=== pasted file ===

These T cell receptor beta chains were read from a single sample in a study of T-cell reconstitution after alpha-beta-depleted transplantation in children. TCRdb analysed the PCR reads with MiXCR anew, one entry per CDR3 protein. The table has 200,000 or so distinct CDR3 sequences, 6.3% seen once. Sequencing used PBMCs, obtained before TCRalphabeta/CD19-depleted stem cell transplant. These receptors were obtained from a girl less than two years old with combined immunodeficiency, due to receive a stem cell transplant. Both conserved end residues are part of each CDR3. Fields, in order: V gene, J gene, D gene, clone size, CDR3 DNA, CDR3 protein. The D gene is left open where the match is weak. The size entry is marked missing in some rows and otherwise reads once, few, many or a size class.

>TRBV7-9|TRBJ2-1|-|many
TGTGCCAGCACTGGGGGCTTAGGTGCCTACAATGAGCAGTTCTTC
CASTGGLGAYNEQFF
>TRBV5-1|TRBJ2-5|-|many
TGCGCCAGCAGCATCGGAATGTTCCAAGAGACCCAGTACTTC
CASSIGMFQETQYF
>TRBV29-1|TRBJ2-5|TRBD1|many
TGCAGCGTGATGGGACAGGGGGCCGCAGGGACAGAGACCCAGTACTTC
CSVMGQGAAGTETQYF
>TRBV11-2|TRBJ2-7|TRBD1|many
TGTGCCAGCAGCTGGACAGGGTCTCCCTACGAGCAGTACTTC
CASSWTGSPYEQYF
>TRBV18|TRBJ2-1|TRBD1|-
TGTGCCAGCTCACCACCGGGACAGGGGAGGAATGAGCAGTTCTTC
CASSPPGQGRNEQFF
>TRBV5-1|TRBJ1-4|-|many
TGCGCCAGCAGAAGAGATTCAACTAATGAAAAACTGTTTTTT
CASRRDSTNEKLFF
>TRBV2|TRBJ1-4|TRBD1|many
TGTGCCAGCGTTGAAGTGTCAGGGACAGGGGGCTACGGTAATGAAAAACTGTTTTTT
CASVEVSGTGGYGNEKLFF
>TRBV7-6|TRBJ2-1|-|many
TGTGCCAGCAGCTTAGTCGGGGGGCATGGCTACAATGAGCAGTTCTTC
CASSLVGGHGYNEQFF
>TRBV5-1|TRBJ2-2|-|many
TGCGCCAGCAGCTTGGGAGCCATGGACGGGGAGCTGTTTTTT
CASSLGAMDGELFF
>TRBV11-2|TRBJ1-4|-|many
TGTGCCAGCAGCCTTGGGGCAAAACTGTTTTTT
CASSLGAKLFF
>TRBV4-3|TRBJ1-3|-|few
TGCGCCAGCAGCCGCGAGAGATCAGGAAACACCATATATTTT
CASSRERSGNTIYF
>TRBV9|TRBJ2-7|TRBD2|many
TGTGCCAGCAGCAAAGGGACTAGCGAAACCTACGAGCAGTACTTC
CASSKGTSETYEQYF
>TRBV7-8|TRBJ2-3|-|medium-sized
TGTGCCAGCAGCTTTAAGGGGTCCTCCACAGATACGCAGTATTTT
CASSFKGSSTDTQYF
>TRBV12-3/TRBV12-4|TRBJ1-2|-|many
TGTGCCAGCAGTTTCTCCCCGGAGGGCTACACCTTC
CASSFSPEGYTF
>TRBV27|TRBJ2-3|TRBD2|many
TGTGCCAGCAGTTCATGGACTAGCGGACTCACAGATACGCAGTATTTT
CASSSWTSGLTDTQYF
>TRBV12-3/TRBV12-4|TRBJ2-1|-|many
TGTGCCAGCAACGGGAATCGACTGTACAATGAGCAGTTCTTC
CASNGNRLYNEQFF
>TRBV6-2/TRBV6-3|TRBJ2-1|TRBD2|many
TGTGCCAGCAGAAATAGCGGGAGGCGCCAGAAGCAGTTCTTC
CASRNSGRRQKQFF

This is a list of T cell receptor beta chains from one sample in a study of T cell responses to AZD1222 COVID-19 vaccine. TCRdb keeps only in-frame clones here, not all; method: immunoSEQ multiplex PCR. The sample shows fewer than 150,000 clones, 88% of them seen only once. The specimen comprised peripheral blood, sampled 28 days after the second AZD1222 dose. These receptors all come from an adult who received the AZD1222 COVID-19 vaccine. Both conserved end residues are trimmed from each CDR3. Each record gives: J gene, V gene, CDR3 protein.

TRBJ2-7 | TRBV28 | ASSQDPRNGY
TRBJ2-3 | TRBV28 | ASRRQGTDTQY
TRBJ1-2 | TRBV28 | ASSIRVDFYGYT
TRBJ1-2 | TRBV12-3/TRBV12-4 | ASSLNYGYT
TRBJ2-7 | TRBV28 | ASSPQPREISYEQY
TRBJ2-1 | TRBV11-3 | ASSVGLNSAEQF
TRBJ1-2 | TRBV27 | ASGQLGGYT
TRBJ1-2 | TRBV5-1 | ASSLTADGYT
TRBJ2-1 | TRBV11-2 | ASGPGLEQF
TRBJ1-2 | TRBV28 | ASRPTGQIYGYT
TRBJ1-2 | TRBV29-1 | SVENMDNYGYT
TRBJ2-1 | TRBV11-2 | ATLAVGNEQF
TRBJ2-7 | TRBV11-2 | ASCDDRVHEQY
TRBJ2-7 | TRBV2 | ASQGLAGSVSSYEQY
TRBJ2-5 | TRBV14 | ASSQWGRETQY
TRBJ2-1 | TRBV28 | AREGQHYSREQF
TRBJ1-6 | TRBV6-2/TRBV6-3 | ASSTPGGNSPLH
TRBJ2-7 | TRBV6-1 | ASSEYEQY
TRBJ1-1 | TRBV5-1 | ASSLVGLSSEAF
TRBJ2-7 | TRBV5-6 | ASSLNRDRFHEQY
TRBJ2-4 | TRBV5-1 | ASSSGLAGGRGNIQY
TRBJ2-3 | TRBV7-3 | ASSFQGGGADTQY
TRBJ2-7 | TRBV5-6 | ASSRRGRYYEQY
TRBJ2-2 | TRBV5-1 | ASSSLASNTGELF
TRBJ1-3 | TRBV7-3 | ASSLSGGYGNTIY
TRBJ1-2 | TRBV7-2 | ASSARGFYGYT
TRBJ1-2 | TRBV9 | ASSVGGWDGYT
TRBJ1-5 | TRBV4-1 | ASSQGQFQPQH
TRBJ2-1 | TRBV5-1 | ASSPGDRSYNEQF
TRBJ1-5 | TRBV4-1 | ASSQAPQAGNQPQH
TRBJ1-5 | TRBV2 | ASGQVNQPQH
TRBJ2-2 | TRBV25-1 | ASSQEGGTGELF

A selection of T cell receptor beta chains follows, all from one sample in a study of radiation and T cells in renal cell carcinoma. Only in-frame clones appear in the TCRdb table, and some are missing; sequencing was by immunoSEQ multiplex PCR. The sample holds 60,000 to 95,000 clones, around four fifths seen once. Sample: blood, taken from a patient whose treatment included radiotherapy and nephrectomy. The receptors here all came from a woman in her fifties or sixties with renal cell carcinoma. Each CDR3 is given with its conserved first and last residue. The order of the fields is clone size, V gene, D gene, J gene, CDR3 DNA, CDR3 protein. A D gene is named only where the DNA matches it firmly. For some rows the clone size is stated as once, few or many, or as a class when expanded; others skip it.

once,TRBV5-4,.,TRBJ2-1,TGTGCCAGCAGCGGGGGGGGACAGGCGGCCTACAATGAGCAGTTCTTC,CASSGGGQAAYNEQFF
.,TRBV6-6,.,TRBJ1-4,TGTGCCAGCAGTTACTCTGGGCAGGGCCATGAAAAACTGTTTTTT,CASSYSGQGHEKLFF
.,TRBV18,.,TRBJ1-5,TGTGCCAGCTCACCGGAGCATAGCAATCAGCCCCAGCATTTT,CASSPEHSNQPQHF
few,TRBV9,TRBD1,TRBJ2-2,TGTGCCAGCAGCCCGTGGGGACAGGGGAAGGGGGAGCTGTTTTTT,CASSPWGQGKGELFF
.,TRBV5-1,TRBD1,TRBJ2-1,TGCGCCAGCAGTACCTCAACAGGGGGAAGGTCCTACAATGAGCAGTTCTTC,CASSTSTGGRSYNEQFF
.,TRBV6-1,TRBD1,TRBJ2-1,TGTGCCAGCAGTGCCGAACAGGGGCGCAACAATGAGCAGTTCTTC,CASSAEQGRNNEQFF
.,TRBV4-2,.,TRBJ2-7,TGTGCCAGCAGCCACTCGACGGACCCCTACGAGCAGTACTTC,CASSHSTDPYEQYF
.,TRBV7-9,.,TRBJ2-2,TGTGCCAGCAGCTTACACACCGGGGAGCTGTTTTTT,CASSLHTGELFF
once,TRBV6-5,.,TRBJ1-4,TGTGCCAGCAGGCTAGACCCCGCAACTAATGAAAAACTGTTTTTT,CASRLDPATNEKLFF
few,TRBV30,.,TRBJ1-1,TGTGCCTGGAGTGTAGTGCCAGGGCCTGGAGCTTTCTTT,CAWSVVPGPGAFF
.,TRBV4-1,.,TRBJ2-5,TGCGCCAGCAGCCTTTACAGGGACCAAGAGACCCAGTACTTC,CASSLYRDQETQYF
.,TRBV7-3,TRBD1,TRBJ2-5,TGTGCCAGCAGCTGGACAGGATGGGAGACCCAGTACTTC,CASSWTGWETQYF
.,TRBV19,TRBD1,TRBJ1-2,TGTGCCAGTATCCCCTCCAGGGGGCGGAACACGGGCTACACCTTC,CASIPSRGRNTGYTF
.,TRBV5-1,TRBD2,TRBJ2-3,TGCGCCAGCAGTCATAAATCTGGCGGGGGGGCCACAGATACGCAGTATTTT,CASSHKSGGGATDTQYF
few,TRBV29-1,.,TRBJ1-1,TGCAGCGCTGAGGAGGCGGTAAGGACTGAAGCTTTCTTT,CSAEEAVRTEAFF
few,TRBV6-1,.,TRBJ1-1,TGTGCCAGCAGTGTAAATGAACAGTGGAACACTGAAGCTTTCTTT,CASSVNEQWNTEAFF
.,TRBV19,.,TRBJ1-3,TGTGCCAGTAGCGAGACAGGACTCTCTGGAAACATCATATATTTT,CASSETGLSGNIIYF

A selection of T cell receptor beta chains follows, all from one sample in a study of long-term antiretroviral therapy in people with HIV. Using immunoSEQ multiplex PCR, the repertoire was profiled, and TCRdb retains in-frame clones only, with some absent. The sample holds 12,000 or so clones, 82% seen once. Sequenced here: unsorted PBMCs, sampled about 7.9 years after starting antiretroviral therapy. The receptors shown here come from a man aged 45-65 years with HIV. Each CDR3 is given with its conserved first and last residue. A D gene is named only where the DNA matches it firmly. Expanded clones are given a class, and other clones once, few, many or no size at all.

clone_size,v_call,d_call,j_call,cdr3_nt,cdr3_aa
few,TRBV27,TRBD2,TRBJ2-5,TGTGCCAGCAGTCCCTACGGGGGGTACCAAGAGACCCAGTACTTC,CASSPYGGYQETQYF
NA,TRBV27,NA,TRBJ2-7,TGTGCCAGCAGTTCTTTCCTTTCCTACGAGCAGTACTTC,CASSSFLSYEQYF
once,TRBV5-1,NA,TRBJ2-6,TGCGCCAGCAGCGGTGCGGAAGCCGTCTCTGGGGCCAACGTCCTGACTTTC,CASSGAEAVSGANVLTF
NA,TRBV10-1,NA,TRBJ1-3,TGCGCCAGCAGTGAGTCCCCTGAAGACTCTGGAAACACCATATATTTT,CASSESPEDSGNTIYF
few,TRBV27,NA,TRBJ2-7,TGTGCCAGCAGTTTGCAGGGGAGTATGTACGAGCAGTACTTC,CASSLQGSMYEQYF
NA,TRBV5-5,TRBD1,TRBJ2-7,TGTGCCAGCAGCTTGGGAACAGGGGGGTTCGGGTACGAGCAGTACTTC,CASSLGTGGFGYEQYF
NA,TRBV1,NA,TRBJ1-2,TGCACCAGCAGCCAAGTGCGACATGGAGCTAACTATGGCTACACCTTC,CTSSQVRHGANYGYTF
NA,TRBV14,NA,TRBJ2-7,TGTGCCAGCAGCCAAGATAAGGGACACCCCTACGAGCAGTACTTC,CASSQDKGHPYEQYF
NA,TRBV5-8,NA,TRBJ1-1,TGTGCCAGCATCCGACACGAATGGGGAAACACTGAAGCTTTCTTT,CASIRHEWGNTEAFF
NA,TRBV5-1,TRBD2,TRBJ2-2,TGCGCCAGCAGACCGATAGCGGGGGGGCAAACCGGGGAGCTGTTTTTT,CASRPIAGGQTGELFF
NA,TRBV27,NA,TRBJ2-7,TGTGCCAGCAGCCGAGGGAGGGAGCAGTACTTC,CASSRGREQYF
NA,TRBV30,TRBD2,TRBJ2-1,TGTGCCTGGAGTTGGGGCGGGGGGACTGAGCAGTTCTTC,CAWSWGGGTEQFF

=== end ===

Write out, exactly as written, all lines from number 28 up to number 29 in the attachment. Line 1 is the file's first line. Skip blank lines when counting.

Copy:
CASSLGAMDGELFF
>TRBV11-2|TRBJ1-4|-|many